He settled himself down there as well as he could. The seat was hard,
and not so comfortable as it might have been; but then Mark was not
accustomed to beds of down, and he was so weary that his eyes closed
and he was soon in the land of dreams.

He was dimly conscious of the arrival at the Brooklyn side, and the
ensuing hurried exit of passengers from that part of the cabin in which
he was, but it was only a slight interruption, and when the boat,
having set out on its homeward trip, reached the New York side, he was
fast asleep.

"Poor little fellow!" thought more than one, with a hasty glance at the
sleeping boy. "He is taking his comfort where he can."

But there was no good Samaritan to take him by the hand, and inquire
into his hardships, and provide for his necessities, or rather there
was one, and that one well known to us.

Richard Hunter and his friend Henry Fosdick had been to Brooklyn that
evening to attend an instructive lecture which they had seen announced
in one of the daily papers. The lecture concluded at half-past nine,
and they took the ten o'clock boat over the Fulton ferry.

They seated themselves in the first cabin, towards the Brooklyn side,
and did not, therefore, see Mark until they passed through the other
cabin on the arrival of the boat at New York.

"Look there, Fosdick," said Richard Hunter. "See that poor little chap
asleep in the corner. Doesn't it remind you of the times we used to
have, when we were as badly off as he?"

"Yes, Dick, but I don't think I ever slept on a ferry-boat."

"That's because you were not on the streets long I took care of myself
eight years, and more than once took a cheap bed for two cents on a
boat like this. Most likely I've slept in that very corner."

"It was a hard life, Dick."

"Yes, and a hard bed too; but there's a good many that are no better
off now. I always feel like doing something to help along those like
this little chap here."

"I wonder what he is,--a boot-black?"

"He hasn't got any brush or box with him. Perhaps he's a newsboy. I
think I'll give him a surprise."

"Wake him up, do you mean?"

"No, poor little chap! Let him sleep. I'll put fifty cents in his
pocket, and when he wakes up he won't know where it came from."

"That's a good idea, Dick. I'll do the same. All right."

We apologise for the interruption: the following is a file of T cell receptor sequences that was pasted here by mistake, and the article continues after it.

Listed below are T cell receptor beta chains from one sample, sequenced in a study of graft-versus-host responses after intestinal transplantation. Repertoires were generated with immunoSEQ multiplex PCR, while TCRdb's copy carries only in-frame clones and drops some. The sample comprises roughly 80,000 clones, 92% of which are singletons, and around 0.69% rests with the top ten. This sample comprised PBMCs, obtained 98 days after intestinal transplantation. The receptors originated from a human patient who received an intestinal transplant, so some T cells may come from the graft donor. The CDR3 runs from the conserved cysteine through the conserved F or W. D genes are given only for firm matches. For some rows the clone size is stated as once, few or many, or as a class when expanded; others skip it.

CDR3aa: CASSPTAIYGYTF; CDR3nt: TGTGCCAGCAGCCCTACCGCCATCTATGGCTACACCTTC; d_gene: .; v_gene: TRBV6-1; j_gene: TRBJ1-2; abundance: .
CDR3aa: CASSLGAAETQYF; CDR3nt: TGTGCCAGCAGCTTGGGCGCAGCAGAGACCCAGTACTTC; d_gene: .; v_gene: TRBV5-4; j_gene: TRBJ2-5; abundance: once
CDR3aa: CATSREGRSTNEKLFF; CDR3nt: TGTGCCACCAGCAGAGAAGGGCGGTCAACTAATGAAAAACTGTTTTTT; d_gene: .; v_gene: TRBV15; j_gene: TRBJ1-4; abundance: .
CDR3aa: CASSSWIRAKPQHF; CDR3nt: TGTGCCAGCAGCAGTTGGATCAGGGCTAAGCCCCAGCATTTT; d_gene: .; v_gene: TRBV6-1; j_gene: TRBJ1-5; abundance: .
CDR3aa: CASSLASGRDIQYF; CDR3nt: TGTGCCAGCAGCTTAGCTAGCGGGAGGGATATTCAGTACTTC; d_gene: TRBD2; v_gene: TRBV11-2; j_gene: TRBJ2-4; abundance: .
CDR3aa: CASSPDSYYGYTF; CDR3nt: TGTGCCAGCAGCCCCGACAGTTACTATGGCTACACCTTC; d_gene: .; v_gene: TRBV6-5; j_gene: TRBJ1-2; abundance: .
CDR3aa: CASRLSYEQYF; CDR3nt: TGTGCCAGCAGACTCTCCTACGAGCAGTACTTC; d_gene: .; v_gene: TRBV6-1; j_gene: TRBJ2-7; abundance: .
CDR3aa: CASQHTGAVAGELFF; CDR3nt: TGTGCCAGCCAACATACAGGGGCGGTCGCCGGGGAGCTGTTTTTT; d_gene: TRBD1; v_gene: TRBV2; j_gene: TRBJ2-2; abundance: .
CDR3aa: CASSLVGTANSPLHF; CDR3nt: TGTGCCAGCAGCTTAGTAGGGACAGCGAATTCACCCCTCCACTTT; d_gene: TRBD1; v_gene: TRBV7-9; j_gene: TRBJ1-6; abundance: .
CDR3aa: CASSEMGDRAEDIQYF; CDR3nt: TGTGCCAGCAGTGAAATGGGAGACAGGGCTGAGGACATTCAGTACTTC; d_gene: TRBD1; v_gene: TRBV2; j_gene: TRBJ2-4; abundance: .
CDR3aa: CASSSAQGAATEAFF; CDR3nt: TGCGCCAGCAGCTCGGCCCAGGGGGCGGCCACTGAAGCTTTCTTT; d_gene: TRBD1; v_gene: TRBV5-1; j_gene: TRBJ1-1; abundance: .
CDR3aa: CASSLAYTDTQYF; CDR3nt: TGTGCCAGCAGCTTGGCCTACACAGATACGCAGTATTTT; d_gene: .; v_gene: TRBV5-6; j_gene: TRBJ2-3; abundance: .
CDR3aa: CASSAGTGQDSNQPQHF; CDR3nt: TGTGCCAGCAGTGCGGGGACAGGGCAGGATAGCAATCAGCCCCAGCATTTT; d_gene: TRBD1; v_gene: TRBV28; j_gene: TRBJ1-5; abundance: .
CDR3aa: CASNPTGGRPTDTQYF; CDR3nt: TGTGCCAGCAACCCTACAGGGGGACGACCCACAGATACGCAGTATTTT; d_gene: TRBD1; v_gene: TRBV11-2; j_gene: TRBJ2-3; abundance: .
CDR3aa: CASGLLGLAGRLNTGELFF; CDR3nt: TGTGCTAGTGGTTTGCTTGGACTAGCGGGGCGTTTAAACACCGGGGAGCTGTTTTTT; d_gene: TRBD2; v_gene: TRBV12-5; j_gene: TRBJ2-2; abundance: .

"Here's the money. Put mine in with yours. Don't wake him up."

Dick walked softly up to the match boy, and gently inserted the
money--one dollar--in one of the pockets of his ragged vest.

Mark was so fast asleep that he was entirely unconscious of the
benevolent act.

"That'll make him open his eyes in the morning," he said.

"Unless somebody relieves him of the money during his sleep."

"Not much chance of that. Pickpockets won't be very apt to meddle with
such a ragged little chap as that, unless it's in a fit of temporary
aberration of mind."

"You're right, Dick. But we must hurry out now, or we shall be carried
back to Brooklyn."

"And so get more than our money's worth. I wouldn't want to cheat the
corporation so extensively as that."

So the two friends passed out of the boat, and left the match boy
asleep in the cabin, quite unconscious that good fortune had hovered
over him, and made him richer by a dollar, while he slept.

While we are waiting for him to awake, we may as well follow Richard
Hunter and his friend home.

Fosdick's good fortune, which we recorded in the earlier chapters
of this volume had made no particular change in their arrangements.
They were already living in better style than was usual among youths
situated as they were. There was this difference, however, that whereas
formerly Dick paid the greater part of the joint expense it was now
divided equally. It will be remembered that Fosdick's interest on the
twenty bank shares purchased in his name amounted to one hundred and
sixty dollars annually, and this just about enabled him to pay his own
way, though not leaving him a large surplus for clothing and incidental
expenses. It could not be long, however, before his pay would be
increased at the store, probably by two dollars a week. Until that time
he could economize a little; for upon one thing he had made up his